There are no two days when they look the same, though. On occasions, they take on a ghostly aspect in the early morning haze when the only hint of their presence is the sun reflecting off their icy flanks. From time to time they disappear altogether, retreating into a pale shroud of mist, and sometimes their bare, forbidding slopes are hidden behind a swirling cloak of steel grey cloud – as sure a sign of a change in the weather as any barometer.

Mysterious and moody, and home to wolves and wild cats, falcons and eagles, they have for centuries been associated with magic and the occult thanks to the legend of Sibyl. It is claimed that this mystic prophetess and witch was enraged to find that not she but Mary would be mother of God. Her rage provoked God to order her to dwell with devils until Judgement Day in a cave beneath one of the range’s highest peaks, which naturally came to be known as Mount Sibyl (Monte Sibilla). Indeed, the whole range became known as a ‘realm of demons, necromancers and fairies’, as the Italian Tourist Board puts it.  And when storms brew, it is not difficult to understand why dark forces were believed to reign there. The rumbling thunder and churning cloud could easily be Sibyl and her demons showing their displeasure as they hurl spears of lightning and sheets of angry rain onto the verdant lowland pastures.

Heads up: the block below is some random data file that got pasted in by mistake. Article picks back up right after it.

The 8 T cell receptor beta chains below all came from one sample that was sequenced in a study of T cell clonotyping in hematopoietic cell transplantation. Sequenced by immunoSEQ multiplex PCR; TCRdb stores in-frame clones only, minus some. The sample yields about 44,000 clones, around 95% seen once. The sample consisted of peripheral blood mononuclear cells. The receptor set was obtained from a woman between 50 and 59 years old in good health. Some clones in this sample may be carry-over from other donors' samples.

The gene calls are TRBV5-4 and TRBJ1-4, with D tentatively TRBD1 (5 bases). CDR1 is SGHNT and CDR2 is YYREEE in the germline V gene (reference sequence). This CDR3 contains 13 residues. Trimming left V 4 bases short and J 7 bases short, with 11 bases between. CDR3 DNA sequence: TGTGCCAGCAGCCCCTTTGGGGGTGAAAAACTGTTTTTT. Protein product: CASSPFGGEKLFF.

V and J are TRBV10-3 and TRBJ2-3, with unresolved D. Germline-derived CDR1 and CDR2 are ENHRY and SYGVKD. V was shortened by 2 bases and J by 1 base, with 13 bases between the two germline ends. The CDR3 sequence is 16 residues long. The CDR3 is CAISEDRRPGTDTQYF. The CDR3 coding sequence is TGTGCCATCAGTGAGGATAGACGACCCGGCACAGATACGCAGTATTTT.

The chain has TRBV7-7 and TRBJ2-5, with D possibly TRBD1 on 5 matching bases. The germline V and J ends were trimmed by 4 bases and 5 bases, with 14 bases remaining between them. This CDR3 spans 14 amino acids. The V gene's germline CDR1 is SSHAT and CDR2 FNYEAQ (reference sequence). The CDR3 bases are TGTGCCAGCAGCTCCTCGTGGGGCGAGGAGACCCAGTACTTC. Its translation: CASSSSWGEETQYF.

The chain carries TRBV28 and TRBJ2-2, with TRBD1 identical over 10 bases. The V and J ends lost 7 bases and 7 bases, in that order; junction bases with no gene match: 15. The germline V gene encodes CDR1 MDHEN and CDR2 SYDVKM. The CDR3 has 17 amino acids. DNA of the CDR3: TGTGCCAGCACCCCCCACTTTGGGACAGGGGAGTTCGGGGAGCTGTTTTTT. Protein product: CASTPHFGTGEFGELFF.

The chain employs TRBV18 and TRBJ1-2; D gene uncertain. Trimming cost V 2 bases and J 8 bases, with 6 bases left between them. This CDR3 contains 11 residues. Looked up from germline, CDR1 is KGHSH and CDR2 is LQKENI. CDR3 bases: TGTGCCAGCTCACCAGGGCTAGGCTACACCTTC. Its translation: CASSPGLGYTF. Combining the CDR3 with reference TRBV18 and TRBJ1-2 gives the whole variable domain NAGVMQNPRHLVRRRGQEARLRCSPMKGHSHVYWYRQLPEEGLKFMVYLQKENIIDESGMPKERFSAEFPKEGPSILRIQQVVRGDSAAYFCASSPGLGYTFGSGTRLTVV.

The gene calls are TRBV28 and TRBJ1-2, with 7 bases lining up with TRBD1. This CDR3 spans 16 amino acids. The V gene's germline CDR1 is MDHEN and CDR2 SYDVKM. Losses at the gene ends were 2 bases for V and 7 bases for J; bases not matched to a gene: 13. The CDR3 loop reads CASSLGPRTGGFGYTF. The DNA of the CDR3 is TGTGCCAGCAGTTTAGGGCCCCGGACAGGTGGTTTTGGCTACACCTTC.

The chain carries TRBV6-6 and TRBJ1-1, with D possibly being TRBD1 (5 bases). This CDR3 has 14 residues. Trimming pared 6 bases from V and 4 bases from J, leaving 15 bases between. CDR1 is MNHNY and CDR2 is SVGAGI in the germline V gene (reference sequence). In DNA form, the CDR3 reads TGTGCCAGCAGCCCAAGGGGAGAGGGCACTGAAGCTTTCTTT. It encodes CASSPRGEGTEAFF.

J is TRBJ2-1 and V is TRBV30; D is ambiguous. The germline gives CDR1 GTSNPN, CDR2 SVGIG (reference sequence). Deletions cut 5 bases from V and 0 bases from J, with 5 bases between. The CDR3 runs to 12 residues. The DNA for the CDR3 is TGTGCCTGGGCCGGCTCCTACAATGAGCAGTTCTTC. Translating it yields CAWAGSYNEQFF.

Then, when the storm has passed, its anger spent, the Sibillini’s jagged peaks appear like islands suspended above the shawl of mist draped around their rugged shoulders. Mostly, though, they stand in all their splendour against a crystalline sky, serene yet stark. Flushed with rosy-pink at dawn, then clothed in a palette of greys and greens as the sun climbs higher. And as the sun drops behind them, they fade to heather-purple and finally to near-black silhouettes as the dying embers of the day cast flares of crimson and scarlet across an orange sky.

It is a menacing beauty, however. For it is a matter of neither myth nor legend that deep below their forbidding slopes seismic forces periodically shift and stir. Directly beneath the range’s highest peak runs the infamous Monte Vettore fault, and when it last ruptured in 2016, it unleashed an earthquake that devastated communities throughout the mountains and affected towns across the region. The Marchigiani are a stoical and optimistic people, though, and life in and around the mountains has returned to near-normal remarkably quickly. Despite the lurking menace, it is as if there is also comfort to be found in the mountains’ timelessness and constancy, an abiding sense that in the end ‘all shall be well’. And it is certainly something that we are aware of; that whatever triumphs or disasters the day brings, those soaring, ever-yet-never-changing peaks will always be there somewhere as we cast our eyes right on Wimbledon Road.